As members of civil society we commit ourselves to continued advocacy for the above demands while at the same time putting in place programmes and projects to assist in our own capacity. We offer the collective assistance and expertise of hundreds of civil society organizations around the world and thousands of individual volunteers who have selflessly advocated for the cause of the girls to work with the Nigerian government, the United Nations, the African Union, ECOWAS, the ECCAS  and all related international and national agencies and organizations to make the rescue of the Chibok Girls and other captives a reality while ensuring that what has taken place NEVER HAPPENS AGAIN. We believe that these actions will lead us closer to the rescue of the Chibok girls and the restoration of peace and stability in North Eastern Nigeria. A nation is only strong when it protects its weak.






R. Nanre Nafziger-Mayegun

Hafsat Abiola-Costello

Ndidi Okonkwo Nwuneli

Professor Mojúbàolú Olufúnké Okome

Habiba Balogun

Dr. Nnenna Mba-Oduwusi

Steve Bisi Aborisade

Ngozi Obigwe

Samirah Farouk

Titilope Akosa

Ramaa Mosley

Pamela Braide

Adeola Awogbami

Amy Oyekunle

Fadekemi Akinfaderin-Agarau

Feyi Boroffice

Biola Alabi

Olayide Akanni

Victor Adejoh

Magaji Buba

Osayi Alile








Issued: By the Women’s Situation Room-Nigeria

Date:   Saturday, 11th April 2015


The Women’s Situation Room-Nigeria (WSR-Nigeria) is observing the elections for the Governorship and the State House of Assemblies in nine (9) states covering the six (6) geo-political zones in Nigeria. The WSR-Nigeria perceived that with the announcement of the Presidential elections and the stakes becoming higher, the potential for violence would grow higher hence the need for early warning and early response pre, during and after the April 11th elections. This led to the setting up of a second physical Situation Room in Port Harcourt, Rivers State, one of the states identified as a flashpoint for violence.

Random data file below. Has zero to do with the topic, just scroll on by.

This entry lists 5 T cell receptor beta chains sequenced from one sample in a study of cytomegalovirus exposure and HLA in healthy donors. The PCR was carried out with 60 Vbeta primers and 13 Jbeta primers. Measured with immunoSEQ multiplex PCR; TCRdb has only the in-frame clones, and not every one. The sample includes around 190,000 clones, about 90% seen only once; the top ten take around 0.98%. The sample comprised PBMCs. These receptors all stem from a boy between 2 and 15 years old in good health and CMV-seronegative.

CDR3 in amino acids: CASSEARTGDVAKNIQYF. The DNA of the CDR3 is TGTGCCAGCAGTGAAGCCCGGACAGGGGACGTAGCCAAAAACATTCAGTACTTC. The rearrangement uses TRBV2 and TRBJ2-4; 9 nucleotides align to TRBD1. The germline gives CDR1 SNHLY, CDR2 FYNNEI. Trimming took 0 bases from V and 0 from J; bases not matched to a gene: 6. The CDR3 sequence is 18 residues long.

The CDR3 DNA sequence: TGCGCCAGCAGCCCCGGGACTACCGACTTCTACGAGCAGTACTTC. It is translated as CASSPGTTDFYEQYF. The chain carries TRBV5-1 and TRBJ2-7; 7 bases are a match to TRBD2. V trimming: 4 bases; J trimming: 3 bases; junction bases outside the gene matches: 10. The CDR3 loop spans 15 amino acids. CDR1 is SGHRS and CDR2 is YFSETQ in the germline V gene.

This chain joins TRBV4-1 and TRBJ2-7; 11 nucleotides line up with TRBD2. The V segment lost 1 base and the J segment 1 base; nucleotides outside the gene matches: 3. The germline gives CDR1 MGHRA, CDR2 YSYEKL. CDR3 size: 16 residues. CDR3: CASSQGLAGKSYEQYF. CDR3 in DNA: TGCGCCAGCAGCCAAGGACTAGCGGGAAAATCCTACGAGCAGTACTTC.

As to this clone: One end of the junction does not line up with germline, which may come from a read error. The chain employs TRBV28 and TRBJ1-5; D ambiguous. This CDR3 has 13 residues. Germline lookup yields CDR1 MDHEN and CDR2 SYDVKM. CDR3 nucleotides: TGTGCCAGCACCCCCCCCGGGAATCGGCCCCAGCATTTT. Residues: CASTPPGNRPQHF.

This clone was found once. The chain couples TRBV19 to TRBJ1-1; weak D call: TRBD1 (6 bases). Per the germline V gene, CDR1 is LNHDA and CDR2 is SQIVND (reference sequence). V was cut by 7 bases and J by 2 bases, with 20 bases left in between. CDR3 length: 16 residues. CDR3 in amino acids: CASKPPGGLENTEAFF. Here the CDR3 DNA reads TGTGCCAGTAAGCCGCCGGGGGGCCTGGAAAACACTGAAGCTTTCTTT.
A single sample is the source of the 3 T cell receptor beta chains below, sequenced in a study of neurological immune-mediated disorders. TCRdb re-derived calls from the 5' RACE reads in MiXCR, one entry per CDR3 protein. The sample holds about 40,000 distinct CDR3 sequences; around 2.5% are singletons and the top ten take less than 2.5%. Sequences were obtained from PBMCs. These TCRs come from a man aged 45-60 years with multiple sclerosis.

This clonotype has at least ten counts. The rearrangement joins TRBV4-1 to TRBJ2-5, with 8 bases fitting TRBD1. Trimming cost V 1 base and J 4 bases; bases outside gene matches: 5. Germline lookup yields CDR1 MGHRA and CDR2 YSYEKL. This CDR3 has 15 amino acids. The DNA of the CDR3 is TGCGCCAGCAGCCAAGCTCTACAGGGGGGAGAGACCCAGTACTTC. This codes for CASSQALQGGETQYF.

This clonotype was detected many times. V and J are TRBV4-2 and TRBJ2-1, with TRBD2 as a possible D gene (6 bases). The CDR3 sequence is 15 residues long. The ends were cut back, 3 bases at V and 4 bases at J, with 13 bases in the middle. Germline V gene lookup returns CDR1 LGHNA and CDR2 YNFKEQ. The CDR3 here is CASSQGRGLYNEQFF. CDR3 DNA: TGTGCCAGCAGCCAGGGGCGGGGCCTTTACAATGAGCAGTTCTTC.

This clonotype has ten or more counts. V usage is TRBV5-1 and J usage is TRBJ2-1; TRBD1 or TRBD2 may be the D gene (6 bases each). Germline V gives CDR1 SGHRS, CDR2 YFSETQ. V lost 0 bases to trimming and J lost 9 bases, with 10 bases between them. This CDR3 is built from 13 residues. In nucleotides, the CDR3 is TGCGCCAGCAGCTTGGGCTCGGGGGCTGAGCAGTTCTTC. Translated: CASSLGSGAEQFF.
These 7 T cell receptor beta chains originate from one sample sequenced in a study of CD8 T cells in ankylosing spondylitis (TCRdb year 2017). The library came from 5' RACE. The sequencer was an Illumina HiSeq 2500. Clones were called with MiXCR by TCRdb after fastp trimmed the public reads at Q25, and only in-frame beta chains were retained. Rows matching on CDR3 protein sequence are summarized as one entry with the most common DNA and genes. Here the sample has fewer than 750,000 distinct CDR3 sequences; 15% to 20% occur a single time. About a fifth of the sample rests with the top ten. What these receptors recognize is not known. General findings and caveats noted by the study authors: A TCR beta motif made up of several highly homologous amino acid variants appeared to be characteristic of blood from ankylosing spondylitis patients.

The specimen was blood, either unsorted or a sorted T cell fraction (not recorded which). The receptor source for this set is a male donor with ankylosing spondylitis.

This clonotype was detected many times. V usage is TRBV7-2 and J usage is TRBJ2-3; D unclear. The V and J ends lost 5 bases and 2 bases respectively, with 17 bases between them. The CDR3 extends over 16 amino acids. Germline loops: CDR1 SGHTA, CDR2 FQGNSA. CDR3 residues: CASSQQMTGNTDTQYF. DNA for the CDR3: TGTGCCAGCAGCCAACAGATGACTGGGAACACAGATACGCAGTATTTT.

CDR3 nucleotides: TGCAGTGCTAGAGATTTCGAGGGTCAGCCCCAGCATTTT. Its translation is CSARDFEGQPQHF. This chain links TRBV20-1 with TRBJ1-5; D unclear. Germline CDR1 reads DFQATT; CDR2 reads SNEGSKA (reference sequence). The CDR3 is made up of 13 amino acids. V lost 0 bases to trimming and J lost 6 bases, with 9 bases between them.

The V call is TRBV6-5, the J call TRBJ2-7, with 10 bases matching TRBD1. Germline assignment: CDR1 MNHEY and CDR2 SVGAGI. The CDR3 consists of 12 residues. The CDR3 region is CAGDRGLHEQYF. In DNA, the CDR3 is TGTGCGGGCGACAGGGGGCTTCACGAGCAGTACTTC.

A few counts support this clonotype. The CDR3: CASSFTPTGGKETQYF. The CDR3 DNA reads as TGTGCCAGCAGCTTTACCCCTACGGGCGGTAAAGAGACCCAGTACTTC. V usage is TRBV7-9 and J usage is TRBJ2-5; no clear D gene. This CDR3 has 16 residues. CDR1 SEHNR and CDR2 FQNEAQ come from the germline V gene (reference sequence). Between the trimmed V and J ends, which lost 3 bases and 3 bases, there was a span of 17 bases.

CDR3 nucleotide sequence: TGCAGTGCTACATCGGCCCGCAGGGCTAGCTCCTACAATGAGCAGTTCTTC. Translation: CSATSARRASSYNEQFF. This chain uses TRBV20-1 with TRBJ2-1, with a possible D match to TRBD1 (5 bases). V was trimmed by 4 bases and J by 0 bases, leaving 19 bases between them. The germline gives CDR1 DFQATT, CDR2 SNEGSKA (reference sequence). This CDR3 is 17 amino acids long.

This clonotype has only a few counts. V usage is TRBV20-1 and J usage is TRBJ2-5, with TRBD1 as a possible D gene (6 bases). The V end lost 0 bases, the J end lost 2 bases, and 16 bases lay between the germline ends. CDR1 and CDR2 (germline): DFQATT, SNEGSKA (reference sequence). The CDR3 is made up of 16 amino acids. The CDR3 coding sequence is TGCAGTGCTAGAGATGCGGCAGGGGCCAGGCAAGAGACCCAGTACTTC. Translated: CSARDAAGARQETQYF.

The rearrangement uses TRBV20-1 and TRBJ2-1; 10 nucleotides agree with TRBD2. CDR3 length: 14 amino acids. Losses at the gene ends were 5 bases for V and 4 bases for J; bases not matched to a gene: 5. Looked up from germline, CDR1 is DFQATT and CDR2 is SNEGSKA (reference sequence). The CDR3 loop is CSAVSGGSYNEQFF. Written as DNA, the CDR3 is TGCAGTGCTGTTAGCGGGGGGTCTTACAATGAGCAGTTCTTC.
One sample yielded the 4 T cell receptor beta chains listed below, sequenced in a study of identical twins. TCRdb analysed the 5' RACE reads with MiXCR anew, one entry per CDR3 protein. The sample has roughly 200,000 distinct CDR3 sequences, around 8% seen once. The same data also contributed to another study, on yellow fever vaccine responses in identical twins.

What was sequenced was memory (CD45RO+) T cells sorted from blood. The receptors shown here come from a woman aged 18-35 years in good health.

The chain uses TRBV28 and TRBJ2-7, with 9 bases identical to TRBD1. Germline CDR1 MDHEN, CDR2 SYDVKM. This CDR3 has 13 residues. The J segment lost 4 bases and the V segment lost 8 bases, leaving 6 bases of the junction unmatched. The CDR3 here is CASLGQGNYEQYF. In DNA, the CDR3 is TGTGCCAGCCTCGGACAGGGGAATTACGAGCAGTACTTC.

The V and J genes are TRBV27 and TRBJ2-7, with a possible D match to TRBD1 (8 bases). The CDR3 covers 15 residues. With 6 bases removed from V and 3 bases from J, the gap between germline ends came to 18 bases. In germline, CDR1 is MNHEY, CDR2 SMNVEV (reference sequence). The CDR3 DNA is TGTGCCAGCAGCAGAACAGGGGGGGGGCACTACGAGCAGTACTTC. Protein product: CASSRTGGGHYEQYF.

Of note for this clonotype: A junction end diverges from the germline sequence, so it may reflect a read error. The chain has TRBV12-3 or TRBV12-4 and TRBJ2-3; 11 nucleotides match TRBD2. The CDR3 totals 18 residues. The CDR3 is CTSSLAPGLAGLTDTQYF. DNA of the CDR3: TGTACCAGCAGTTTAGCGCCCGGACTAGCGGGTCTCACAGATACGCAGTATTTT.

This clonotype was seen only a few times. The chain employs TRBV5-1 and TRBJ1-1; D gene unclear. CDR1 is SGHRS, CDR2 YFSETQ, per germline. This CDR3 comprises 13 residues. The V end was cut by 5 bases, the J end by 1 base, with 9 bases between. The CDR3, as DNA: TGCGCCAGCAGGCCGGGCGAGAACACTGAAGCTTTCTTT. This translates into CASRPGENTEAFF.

Reports coming from our observers and the general public indicate that generally, the commencement of accreditation started on time as the INEC officials arrived in good time and the massive failure of the card readers reported during the Presidential election was minimal. The WSR-Nigeria however notes with concern electoral malpractices that were experienced in some polling units across the country; in Nasarawa State, we received reports of the electorates being chased away and mass thumb printing being done by unknown persons; in Anambra State in Ekwusigo LGA we received a report of the elections materials being seized at the RAC center; in Jigawa State there were incidents of the destruction of card readers by a political party and snatching of ballot boxes,while in Edo State there were reports of buying of votes on the queue by some political parties.


Reports of violence ranging from arson, violence against women, shootings, intimidation by heavily armed men have come in from Abia, Nasarawa, Rivers, Abia, Lagos, Anambra, Delta, Rivers, Imo, Gombe, Benue and Akwa Ibom States. There were reports of violence committed against the police from Rumola and Ogu-Bolu both in Rivers State.



We are concerned about the blatant electoral malpractices being perpetrated with impunity by political parties and its corresponding violence, putting the safety and security of women and Nigerians in general, in jeopardy.


We commend the INEC for being resolute in pursuing the implementation of the Electoral process, as indicated by reports of improved performance of the card readers and commencement of accreditation and voting processes to mention a few. We further call on INEC to maintain its integrity of the electoral process and do the right thing without fear or favour.


We call on the security forces to close ranks and amplify their efforts to uphold the rule of law and ensure the safety and security of lives and property.


Lastly,but certainly not least,we call on political parties to put Nigeria first.